Flanders has lower air quality than Wallonia, but Roeland Samson, a professor of bioscience engineering at the University of Antwerp, says that this is not surprising, according to the statistics from the European Environment Agency.

He mentioned in the statement, “Flanders is more densely populated, which means more emissions from traffic and home heating, among other things. “In addition, we have intensive livestock farming here, which indirectly leads to extra particulate matter emissions.”

The cities in Belgium, as well as certainly the Flemish ones, remain in the European middle bracket when it comes to particulate matter pollution. In spite of this, Samson does not write off living in the big cities.

Moreover, he mentioned the statement, “It is very ecological because you have little need for travel by car. City dwellers just suffer from people who travel to cities by car. Due to the dense population and the narrow streets, the wind cannot blow away pollution. In this area, the course must be changed: combustion engines must be kept outside, and open spaces must be created.”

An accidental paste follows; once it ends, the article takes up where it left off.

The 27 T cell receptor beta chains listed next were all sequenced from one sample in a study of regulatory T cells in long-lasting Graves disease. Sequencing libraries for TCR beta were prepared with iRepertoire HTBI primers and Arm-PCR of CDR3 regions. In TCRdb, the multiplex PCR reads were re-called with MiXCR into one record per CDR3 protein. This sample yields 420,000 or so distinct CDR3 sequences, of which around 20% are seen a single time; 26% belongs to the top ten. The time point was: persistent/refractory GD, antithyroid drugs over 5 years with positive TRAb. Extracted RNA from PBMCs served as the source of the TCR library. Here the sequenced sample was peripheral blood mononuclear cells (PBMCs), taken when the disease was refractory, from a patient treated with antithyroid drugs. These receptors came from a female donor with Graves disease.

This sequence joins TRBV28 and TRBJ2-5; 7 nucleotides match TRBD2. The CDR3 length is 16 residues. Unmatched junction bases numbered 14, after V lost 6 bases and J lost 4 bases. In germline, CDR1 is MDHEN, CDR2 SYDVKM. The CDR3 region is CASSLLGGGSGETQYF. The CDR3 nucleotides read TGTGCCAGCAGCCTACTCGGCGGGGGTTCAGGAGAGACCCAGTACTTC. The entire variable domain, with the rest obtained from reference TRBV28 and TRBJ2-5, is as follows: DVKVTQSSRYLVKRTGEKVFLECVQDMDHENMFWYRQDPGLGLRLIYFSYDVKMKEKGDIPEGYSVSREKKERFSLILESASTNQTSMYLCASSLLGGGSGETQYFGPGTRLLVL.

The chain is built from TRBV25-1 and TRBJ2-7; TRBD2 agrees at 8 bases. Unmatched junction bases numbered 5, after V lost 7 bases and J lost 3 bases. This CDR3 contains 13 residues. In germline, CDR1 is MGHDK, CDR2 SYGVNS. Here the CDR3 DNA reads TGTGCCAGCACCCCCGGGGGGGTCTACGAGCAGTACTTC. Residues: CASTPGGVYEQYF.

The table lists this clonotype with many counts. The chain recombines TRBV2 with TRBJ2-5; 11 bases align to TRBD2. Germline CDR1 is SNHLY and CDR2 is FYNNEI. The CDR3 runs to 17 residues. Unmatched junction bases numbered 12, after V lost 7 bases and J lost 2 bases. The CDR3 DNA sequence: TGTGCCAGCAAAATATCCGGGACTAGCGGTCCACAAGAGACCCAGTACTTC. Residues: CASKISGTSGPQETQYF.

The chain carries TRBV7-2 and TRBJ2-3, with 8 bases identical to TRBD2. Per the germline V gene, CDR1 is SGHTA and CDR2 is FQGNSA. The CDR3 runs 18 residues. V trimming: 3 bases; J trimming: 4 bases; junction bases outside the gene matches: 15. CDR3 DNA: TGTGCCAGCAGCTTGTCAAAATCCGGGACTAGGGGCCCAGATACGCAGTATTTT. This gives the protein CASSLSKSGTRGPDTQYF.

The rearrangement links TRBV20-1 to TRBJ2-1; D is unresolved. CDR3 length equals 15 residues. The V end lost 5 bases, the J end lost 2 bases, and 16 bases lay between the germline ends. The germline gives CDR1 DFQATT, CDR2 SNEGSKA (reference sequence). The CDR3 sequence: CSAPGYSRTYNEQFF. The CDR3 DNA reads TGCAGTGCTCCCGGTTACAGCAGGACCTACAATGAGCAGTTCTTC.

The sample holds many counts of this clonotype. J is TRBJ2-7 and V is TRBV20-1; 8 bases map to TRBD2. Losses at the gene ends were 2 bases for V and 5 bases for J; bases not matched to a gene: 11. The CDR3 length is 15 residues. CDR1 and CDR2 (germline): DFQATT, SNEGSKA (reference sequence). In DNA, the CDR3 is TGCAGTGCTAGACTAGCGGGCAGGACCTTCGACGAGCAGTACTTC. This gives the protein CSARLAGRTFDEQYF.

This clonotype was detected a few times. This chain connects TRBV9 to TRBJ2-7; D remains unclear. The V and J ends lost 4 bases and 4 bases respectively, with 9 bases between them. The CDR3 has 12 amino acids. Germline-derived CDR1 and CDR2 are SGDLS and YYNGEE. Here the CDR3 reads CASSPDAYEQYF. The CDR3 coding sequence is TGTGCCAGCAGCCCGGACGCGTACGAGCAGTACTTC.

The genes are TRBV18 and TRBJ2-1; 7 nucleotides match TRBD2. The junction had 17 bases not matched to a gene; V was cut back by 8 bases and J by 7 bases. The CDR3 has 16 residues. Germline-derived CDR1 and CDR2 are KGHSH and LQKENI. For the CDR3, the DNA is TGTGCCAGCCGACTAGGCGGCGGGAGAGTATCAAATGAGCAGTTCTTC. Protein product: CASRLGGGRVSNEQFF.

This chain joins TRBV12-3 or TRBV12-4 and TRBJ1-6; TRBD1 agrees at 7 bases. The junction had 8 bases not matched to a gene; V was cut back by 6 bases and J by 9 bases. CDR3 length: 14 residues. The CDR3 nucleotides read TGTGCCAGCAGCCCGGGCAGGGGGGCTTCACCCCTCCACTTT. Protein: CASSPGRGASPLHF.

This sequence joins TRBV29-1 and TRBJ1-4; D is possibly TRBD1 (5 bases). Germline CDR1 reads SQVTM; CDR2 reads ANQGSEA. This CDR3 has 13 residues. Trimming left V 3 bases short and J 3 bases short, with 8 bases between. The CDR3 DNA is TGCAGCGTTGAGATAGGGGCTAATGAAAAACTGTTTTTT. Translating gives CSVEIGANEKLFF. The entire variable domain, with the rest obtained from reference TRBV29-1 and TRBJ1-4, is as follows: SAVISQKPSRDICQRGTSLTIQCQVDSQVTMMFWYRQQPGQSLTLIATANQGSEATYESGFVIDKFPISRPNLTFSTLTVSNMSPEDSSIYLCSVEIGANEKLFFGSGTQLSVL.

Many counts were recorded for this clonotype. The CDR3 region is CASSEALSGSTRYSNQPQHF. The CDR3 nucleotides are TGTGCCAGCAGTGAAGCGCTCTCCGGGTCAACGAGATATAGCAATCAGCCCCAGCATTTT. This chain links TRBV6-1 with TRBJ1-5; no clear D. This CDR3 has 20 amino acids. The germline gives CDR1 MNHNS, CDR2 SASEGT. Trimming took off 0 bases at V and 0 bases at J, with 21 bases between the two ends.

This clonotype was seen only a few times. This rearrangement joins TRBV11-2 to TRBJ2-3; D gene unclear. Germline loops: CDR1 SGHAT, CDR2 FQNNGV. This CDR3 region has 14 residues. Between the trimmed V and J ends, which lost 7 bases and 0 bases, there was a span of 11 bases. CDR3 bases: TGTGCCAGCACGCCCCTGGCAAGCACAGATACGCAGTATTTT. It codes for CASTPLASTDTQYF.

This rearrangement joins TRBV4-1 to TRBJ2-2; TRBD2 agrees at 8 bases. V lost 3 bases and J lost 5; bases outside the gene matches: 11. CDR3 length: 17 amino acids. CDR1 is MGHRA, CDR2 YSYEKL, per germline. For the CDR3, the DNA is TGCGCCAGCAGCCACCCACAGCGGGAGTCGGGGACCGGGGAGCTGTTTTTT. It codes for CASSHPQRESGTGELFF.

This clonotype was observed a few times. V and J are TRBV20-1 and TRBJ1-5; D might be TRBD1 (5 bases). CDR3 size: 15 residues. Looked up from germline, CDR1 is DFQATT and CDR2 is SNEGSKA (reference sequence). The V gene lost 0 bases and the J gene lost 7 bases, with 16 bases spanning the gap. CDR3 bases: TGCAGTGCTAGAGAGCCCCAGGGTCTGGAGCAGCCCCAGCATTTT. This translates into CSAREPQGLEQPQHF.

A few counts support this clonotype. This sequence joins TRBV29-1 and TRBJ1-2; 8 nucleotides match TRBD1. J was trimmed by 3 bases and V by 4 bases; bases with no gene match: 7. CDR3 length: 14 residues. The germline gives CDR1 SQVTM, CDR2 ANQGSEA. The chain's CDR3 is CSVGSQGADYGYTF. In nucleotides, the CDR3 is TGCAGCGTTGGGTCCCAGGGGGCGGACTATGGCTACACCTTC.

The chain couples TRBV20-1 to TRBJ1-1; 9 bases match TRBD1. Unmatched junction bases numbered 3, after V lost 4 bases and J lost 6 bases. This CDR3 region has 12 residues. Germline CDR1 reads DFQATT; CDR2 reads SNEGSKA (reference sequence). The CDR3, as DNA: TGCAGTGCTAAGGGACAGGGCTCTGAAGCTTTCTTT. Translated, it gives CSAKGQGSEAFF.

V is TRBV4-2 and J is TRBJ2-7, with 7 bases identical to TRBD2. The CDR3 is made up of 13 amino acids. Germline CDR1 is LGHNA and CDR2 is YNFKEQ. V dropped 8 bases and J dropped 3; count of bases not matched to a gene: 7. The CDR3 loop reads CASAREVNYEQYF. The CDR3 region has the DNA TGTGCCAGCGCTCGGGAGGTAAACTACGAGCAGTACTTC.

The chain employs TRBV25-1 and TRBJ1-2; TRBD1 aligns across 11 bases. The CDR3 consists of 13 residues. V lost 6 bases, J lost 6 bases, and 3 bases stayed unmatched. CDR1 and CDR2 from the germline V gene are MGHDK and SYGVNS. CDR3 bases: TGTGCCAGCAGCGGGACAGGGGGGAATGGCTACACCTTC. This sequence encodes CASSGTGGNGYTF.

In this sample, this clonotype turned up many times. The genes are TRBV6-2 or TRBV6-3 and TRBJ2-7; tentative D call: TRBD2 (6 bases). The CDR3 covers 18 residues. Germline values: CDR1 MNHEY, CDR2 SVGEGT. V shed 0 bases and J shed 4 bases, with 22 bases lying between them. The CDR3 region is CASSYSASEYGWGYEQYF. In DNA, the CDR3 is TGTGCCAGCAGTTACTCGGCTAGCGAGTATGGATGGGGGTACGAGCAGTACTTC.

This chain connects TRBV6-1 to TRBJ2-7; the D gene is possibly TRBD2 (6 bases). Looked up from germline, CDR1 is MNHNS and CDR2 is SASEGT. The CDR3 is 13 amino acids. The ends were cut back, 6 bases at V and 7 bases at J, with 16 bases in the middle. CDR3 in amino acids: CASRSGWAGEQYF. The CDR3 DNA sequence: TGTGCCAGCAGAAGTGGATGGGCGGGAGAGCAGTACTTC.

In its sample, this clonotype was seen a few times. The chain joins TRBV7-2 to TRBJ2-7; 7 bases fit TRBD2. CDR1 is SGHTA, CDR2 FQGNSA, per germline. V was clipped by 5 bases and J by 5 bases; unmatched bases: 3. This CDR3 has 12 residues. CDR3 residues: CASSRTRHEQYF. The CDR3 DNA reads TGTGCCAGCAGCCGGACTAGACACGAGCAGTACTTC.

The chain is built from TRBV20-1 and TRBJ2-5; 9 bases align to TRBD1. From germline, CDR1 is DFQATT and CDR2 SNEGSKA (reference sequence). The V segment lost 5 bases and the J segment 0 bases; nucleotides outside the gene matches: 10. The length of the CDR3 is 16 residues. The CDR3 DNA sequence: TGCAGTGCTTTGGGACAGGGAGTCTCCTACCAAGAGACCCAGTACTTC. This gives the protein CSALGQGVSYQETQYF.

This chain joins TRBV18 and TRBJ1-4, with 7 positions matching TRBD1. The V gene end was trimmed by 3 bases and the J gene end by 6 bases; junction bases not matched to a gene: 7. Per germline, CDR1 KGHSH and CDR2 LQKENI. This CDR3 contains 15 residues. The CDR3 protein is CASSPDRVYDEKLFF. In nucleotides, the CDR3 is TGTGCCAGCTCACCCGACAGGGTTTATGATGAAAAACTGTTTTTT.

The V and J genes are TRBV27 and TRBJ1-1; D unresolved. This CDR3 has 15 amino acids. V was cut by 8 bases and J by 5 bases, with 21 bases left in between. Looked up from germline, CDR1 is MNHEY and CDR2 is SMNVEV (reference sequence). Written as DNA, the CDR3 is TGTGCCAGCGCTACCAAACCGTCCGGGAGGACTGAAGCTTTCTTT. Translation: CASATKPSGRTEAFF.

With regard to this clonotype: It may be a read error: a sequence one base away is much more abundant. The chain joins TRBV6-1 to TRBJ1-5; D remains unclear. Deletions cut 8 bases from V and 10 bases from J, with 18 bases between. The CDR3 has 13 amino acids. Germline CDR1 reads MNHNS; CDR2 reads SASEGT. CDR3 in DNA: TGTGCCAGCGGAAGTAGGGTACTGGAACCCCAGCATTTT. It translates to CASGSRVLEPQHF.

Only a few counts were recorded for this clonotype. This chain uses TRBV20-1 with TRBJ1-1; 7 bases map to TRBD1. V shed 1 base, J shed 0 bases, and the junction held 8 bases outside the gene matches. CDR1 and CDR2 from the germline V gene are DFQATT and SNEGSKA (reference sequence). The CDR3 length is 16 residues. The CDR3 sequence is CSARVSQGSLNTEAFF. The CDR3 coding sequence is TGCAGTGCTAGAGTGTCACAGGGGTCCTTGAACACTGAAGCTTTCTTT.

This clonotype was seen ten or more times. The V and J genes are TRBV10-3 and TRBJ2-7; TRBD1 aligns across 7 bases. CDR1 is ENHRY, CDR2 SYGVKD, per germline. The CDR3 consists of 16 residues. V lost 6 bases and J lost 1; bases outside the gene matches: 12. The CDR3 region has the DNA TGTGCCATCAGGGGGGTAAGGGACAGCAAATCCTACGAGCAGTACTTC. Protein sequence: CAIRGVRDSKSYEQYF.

On the plus side, nitrogen emissions in Belgium have fallen sharply over the past thirty years. Yet, there is room to improve.

Samson stated, “Huge efforts have been made, but we are still above the safe limit. It has to be better because we still have thousands of deaths in Flanders every year, and that is thousands too many. We must never find that acceptable.”

As to Samson, Flanders remains on the right track, although “that track is too slow.”

He stated, “Day after day, we are witnessing how climate change is starting to take its toll more and more. In fact, quick measures are a win-win situation for many of the problems we face.”

This approach is best made at the European level. Samson noted that the rest of Europe would benefit from the low-emission zones that can now be seen in various Flemish cities.
Furthermore, “We need to be much stricter on the emission standards,” he highlighted. “People already have that in their sights, but we are moving towards them far too slowly.”